Leaders from public and private universities, businesses, nonprofits, trade associations and state government have joined forces to bring the new Advanced Research Projects Agency for Health headquarters to North Carolina. ARPA-H recently received $1 billion in inaugural funding from Congress to improve the U.S. government’s ability to speed biomedical and health research to prevent, detect and treat diseases like Alzheimer’s, diabetes, and cancer.
The ARPA-H in NC Coalition, facilitated by the North Carolina Biotechnology Center, is some 30 partners strong and growing. The Coalition is coordinating efforts locally and in Washington to demonstrate that, with this partnership, ARPA-H can have a rapid, effective start and accomplish its mission in the Tar Heel state. Each partner adds to the case that North Carolina has the expertise, record of entrepreneurial disruption, cross-sector collaboration and scientific innovations. North Carolina translates ideas from initial technology to discovery to development through manufacturing to prevent, treat and potentially cure a range of diseases.
This statewide collaboration follows a recent bipartisan letter from members of North Carolina’s Congressional delegation led by Rep. David E. Price and both Sens. Richard Burr and Thom Tillis. The bipartisan members urge Xavier Becerra, secretary of the U.S. Department of Health and Human Services, to strongly consider North Carolina, with its unique assets, as the best location for launching ARPA-H’s success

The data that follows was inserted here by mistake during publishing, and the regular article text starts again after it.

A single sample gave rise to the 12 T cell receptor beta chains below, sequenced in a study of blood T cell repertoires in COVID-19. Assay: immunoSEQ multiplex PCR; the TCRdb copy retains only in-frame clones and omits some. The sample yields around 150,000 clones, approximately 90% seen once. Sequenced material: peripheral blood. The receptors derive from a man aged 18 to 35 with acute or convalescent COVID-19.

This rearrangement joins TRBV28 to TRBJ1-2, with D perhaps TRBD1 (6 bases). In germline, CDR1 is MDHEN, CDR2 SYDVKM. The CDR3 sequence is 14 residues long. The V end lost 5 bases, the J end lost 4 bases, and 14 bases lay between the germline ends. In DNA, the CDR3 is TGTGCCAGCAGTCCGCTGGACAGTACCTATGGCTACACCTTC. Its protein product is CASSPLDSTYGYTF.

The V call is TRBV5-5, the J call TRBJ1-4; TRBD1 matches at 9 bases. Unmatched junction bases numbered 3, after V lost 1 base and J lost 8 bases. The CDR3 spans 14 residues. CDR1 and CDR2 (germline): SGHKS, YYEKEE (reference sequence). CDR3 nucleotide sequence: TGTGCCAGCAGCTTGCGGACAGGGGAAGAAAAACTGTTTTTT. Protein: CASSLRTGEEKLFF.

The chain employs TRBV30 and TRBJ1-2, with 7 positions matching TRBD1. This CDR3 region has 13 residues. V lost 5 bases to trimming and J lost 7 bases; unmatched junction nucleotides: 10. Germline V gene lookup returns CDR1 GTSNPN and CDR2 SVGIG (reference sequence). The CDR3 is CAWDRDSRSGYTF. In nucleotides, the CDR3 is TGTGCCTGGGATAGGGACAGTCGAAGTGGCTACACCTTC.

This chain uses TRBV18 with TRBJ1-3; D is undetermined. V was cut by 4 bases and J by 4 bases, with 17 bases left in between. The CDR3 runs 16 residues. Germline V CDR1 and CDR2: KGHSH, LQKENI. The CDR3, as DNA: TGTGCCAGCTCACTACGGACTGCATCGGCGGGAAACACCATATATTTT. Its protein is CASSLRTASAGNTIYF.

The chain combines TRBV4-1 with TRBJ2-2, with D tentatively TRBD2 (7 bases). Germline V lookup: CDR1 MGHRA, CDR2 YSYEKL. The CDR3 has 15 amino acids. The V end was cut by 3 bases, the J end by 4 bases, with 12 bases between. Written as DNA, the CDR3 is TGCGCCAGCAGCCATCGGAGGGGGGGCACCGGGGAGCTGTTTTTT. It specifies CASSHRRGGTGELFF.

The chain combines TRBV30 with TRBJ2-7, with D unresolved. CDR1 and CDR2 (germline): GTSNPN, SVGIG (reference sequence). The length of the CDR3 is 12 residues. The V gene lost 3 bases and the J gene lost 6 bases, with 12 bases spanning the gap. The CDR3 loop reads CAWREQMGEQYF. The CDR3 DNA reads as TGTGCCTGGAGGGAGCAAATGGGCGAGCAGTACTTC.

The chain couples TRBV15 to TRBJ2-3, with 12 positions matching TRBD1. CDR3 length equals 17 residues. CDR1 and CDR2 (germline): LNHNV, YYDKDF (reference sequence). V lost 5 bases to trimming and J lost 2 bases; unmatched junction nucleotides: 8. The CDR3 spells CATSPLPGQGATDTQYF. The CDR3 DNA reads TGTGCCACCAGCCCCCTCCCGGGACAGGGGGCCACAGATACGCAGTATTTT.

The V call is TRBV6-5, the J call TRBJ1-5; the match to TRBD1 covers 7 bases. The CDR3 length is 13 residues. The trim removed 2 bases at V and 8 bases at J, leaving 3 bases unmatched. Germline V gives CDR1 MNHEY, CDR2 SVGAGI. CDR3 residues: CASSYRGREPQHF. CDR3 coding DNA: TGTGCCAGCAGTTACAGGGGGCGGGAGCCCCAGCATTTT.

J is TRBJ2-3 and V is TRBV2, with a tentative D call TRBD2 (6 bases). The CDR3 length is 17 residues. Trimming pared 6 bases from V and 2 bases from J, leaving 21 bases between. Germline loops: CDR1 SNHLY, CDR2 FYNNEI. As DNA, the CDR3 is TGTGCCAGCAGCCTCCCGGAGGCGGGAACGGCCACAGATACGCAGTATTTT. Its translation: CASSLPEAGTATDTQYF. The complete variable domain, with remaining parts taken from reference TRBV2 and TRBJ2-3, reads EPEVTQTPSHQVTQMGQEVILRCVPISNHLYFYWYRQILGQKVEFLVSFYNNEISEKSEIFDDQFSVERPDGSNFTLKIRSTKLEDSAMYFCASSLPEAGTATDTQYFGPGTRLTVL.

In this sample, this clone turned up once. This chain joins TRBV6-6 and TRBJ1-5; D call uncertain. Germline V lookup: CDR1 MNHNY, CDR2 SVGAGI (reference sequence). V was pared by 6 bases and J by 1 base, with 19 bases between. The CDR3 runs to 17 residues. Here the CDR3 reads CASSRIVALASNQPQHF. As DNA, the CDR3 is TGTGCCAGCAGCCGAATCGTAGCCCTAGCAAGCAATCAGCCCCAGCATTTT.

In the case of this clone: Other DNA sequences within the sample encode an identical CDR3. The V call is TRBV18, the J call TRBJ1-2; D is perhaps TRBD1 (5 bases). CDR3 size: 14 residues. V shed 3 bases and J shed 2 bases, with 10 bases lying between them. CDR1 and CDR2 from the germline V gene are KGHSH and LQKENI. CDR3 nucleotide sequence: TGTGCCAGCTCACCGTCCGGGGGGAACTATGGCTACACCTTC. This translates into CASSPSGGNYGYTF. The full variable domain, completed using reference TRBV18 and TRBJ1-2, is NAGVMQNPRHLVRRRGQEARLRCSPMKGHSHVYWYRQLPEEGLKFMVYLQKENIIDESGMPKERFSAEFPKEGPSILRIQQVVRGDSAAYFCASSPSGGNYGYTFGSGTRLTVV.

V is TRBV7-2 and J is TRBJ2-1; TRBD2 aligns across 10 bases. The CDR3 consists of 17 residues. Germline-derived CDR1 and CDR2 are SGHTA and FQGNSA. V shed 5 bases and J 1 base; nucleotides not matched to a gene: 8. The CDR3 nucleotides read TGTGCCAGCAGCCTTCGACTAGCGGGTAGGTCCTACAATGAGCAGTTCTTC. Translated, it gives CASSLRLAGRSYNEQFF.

“North Carolina is in an outstanding position to have ARPA-H thrive and quickly fulfill its mission of providing transformational health solutions for all Americans,” said Gary Salamido, president and CEO of the NC Chamber. “In addition to being ranked No. 1 in business according to an annual CNBC poll, our state has a uniquely robust infrastructure of some of the best research, academic, and health care institutions in world to ensure ARPA-H’s success. North Carolina also has one of the fastest growing populations in the United States, providing the agency a steady and ample talent pool as it gets up and running.”
North Carolina has a “demonstrated record of industries partnering with our institutions of higher education across the state to bolster our nation’s health workforce, leading breakthrough biomedical, biotechnology and life sciences research on a global scale,” the letter states. “Our thriving economy, strategic location in the southeastern United States and low cost of living are attracting and retaining the world’s best and brightest. With an unmatched business environment, North Carolina offers a full complement of clinical, STEM, biotech and business training programs to prepare for a workforce skilled in cutting edge research, academia, health care and digital health for both public and private sectors.”
North Carolina Gov. Roy Cooper offered his support for bringing ARPA-H’s headquarters to North Carolina stating, “North Carolina is prepared to help do what we do best: Marshal our world-class universities, researchers, biotechnology companies and local leaders to build focused partnerships to solve big challenges. North Carolina is ready to support the most audacious innovations in health care, focused on equity in our practices and outcomes.”
Additionally, North Carolina’s bipartisan, bicameral legislative Life Sciences Caucus supports the effort to bring the ARPA-H headquarters to the state.